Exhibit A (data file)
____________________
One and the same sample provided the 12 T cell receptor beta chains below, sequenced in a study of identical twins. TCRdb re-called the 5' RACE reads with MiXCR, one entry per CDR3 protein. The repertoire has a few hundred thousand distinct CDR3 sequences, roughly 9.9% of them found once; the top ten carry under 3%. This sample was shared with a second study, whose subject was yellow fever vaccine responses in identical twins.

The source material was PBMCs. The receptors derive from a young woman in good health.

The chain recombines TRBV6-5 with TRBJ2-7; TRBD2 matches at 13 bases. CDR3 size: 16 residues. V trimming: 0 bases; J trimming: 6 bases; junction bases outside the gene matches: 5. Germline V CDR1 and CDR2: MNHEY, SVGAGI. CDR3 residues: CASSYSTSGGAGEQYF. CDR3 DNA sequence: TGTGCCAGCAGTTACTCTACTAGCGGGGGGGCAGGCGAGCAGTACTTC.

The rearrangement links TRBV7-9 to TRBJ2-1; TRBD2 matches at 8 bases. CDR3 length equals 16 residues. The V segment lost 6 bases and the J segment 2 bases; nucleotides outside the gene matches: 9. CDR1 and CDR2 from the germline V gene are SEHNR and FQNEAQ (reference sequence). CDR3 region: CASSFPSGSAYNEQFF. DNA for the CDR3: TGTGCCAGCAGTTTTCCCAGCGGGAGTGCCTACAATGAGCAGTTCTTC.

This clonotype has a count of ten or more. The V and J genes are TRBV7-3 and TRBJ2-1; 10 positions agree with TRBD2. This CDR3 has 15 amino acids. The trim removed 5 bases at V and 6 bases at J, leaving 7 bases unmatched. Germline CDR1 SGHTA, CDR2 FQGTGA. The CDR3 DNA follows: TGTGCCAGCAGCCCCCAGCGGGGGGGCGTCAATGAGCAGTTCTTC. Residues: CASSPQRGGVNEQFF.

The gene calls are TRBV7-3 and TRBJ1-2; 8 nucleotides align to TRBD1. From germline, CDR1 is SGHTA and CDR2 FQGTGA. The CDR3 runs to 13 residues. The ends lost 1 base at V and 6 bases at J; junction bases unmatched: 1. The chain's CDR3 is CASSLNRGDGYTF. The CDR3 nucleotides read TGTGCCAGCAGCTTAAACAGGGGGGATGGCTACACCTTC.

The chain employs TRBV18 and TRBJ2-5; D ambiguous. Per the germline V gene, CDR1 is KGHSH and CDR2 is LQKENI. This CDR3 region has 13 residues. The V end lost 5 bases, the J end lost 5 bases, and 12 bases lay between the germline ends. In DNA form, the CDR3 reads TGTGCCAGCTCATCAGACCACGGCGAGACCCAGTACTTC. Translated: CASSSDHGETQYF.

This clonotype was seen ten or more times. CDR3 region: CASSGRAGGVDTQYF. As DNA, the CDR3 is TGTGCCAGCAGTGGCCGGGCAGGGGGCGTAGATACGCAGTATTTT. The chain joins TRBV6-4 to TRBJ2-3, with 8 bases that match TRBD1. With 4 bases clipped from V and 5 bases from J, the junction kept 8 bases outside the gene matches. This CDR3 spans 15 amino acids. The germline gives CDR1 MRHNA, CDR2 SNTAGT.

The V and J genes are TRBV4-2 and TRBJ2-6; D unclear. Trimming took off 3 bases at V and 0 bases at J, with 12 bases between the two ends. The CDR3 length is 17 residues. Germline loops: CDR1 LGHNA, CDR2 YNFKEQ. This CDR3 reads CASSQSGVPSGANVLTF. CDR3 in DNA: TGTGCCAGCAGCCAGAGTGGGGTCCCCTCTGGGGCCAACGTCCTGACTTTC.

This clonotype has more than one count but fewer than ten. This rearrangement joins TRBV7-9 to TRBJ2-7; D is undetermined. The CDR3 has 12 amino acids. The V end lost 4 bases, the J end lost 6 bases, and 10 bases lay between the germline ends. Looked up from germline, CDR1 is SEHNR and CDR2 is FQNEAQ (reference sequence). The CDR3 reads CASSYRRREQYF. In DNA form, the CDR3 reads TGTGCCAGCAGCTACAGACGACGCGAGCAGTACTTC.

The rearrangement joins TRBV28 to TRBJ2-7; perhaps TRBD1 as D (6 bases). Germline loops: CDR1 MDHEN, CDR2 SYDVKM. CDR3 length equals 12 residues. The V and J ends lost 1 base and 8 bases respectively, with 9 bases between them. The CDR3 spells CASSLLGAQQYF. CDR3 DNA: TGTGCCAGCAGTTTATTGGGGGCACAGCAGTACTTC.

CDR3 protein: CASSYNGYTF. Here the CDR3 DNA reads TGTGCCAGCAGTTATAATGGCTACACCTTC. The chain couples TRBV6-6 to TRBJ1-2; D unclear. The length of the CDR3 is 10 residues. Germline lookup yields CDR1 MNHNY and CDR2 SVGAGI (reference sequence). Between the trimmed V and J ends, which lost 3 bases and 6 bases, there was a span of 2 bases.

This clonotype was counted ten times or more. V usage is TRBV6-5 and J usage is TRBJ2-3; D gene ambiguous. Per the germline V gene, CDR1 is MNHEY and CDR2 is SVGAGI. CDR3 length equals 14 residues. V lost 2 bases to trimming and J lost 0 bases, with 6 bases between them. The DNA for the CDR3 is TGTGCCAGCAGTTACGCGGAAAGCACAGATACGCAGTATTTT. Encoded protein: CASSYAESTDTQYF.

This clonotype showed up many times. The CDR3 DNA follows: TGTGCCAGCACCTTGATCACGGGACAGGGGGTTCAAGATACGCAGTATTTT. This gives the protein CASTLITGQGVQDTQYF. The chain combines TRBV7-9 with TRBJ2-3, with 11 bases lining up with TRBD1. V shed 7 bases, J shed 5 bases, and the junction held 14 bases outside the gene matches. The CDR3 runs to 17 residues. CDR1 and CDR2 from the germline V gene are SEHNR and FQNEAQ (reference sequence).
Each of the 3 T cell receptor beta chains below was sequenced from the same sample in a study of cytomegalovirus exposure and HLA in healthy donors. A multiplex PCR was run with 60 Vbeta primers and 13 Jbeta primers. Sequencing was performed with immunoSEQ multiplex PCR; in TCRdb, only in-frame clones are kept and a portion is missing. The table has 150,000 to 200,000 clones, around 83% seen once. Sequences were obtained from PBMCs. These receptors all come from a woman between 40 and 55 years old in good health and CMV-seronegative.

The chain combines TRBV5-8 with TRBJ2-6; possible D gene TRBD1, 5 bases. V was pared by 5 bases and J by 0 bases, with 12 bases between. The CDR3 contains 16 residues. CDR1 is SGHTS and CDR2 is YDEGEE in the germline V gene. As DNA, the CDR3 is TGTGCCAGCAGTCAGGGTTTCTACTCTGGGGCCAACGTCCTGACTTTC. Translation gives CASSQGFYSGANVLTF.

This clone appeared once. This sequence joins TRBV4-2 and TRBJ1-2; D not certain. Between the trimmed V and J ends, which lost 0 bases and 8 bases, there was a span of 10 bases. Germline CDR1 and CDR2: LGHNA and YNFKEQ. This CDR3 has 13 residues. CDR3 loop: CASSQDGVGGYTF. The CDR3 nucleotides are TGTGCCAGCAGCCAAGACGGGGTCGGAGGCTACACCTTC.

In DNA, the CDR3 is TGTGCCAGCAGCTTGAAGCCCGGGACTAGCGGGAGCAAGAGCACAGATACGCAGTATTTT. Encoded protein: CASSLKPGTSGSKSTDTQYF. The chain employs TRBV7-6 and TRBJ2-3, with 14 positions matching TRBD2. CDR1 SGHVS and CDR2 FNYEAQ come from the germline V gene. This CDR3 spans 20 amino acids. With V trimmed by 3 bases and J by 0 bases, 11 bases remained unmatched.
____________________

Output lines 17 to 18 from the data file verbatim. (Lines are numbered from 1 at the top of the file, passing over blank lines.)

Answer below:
This clone appeared once. This sequence joins TRBV4-2 and TRBJ1-2; D not certain. Between the trimmed V and J ends, which lost 0 bases and 8 bases, there was a span of 10 bases. Germline CDR1 and CDR2: LGHNA and YNFKEQ. This CDR3 has 13 residues. CDR3 loop: CASSQDGVGGYTF. The CDR3 nucleotides are TGTGCCAGCAGCCAAGACGGGGTCGGAGGCTACACCTTC.

In DNA, the CDR3 is TGTGCCAGCAGCTTGAAGCCCGGGACTAGCGGGAGCAAGAGCACAGATACGCAGTATTTT. Encoded protein: CASSLKPGTSGSKSTDTQYF. The chain employs TRBV7-6 and TRBJ2-3, with 14 positions matching TRBD2. CDR1 SGHVS and CDR2 FNYEAQ come from the germline V gene. This CDR3 spans 20 amino acids. With V trimmed by 3 bases and J by 0 bases, 11 bases remained unmatched.